Gray's Inn

Stewards and Under-Treasurers

The post of Steward, a paid employee, as are the Under-Treasurers, apparently predates the surviving records. It was amalgamated with that of Chief Butler in 1700.

Up to the 19th century the Stewardship was sometimes seen as a useful perquisite for the relatives of Treasurers and Benchers, and the Stewards in turn often appointed their own connections to the lesser posts in their control. By the last quarter of the 19th century, in tune with the general decline in that period of the Inn, the Steward was notorious for his fondness for gambling. In 1899, on the death of the then postholder, Musgrave, the post was revised, re-titled Under-Treasurer and given to D W Douthwaite, son of W R Douthwaite, former Librarian, who set a new tone of efficiency.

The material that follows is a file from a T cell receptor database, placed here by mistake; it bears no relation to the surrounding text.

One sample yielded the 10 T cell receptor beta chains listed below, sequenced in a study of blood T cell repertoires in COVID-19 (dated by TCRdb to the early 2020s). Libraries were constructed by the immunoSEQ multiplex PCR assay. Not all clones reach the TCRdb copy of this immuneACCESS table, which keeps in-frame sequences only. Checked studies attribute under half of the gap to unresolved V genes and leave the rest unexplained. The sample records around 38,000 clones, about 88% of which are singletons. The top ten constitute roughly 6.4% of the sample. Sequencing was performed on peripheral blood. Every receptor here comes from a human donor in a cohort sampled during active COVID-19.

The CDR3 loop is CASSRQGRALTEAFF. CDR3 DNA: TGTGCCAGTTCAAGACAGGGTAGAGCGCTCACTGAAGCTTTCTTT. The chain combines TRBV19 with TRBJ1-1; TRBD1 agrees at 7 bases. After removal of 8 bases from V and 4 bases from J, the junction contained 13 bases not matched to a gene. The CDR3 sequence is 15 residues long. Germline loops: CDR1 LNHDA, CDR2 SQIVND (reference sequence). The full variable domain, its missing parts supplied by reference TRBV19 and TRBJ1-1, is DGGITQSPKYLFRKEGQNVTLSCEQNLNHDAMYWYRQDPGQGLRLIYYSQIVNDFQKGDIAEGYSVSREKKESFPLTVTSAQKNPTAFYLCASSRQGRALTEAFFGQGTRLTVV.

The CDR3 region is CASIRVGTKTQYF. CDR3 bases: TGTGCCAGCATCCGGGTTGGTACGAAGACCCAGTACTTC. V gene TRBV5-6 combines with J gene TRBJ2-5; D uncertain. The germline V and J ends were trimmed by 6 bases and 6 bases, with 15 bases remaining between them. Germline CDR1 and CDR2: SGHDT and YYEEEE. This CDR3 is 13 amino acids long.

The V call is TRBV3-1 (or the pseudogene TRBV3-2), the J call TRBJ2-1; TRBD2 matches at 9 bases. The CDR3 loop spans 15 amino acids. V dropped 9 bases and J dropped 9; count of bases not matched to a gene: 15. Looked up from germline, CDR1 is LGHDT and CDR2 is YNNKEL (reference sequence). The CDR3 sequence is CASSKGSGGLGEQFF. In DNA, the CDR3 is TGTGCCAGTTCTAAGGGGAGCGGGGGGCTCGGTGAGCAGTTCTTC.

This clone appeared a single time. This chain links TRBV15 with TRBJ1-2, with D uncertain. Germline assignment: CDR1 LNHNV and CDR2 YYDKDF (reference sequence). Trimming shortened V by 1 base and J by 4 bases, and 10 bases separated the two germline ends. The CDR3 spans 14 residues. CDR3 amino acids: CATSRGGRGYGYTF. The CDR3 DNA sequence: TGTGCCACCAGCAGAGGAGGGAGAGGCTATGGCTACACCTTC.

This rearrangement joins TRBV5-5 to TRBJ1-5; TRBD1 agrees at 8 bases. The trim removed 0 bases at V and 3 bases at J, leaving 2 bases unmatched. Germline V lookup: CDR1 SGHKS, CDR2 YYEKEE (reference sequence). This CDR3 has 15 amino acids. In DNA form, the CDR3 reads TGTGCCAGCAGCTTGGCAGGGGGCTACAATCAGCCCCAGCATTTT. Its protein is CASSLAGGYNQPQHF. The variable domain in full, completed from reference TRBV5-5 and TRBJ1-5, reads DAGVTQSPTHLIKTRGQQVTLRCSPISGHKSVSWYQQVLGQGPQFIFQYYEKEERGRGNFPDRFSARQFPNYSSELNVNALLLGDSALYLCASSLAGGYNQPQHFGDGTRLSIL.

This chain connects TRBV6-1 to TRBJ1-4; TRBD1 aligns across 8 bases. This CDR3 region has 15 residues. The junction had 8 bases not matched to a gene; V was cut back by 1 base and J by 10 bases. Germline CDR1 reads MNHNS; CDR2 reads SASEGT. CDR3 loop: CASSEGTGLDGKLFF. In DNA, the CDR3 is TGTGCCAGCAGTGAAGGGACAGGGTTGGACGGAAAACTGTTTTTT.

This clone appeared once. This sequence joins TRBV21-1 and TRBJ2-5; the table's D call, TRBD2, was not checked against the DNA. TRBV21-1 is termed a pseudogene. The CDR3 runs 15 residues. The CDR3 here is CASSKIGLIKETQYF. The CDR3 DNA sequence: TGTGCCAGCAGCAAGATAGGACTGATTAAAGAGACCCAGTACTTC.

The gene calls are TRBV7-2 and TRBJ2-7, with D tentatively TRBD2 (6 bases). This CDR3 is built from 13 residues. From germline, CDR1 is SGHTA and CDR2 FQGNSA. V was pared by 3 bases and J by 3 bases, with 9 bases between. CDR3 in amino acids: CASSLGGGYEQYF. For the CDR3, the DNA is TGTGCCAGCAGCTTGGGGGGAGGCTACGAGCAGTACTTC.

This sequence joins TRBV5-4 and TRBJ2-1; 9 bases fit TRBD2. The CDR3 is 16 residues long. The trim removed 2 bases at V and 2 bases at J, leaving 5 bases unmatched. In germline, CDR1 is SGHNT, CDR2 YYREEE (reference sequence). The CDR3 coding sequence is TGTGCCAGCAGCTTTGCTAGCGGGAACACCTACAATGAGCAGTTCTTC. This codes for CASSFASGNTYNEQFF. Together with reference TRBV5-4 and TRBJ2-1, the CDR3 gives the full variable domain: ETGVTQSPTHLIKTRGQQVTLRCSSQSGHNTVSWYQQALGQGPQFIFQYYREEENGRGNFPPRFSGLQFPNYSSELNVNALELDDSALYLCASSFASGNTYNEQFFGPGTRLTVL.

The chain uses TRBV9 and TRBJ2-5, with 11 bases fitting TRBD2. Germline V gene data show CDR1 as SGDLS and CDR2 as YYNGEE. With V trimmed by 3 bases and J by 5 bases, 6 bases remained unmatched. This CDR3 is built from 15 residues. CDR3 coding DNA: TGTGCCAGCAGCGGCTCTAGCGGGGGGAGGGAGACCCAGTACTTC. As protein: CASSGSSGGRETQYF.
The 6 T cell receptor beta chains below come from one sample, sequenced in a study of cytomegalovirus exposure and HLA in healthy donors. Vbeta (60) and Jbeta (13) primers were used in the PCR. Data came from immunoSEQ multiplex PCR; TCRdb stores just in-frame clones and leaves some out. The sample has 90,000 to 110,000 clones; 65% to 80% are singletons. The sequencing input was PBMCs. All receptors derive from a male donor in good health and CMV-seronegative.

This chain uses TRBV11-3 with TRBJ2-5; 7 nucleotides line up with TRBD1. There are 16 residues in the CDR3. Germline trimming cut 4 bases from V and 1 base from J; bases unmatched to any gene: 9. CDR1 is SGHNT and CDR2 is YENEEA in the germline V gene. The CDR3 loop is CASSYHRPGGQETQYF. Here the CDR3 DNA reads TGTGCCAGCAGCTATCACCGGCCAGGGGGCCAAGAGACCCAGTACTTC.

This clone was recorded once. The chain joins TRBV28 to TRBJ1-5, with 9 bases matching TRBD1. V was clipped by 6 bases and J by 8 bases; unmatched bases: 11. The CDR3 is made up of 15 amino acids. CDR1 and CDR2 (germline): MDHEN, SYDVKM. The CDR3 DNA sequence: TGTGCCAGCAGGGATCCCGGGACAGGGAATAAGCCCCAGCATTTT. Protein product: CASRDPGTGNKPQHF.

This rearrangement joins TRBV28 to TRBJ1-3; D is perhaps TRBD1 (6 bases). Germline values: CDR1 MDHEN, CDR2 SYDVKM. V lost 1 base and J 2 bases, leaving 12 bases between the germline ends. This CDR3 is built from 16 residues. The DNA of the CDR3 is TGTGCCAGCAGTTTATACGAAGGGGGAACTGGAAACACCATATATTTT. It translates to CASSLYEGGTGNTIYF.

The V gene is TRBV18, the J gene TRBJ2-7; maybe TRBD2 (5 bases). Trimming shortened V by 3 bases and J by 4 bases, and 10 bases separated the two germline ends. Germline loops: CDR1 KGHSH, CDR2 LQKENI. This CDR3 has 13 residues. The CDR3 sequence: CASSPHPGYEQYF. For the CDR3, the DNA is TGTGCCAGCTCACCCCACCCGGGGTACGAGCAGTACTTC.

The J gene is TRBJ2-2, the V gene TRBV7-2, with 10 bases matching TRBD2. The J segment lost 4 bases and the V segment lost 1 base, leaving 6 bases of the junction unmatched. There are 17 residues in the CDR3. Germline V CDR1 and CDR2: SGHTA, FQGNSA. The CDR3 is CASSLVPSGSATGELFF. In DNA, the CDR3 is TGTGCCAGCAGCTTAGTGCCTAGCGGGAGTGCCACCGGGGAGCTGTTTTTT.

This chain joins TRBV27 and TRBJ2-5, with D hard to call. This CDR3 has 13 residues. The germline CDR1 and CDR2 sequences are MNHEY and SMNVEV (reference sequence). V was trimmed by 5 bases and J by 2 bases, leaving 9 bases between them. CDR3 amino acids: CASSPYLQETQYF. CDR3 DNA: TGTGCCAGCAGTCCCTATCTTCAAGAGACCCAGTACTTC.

An isolated early use of the title "Under-Treasurer" for a different function occurred in 1639 after the resignation of the then Steward, Nicholas Parry, leaving the finances in disorder. The Inn had for many years previously appointed a "Pensioner" from the Bench to oversee the Inn's income and to protect the interests of Pension. This purpose having apparently failed, since one of the main reasons given by the outgoing Steward for the financial difficulties was the refusal of many of the Inn's members to pay their dues, the Reader Thomas Tisdale or Tesdale was appointed to the position of Under-Treasurer (in other words, Deputy Treasurer) with the express intent that he would "collect pencions personall and real, fines, moot failes, bolt failes and all other revenewes of the house" and report direct on the dues to the Treasurer: in other words, to be Pensioner with added authority. He had ceased to act by 1647, when Pension ordered that another Pensioner was to be appointed. No such appointment was made, however, and the post and function are heard of no more. Tesdale's appointment of 1639 is thus not the origin of the present Under-Treasurership, which is a direct successor to the Stewardship, as above.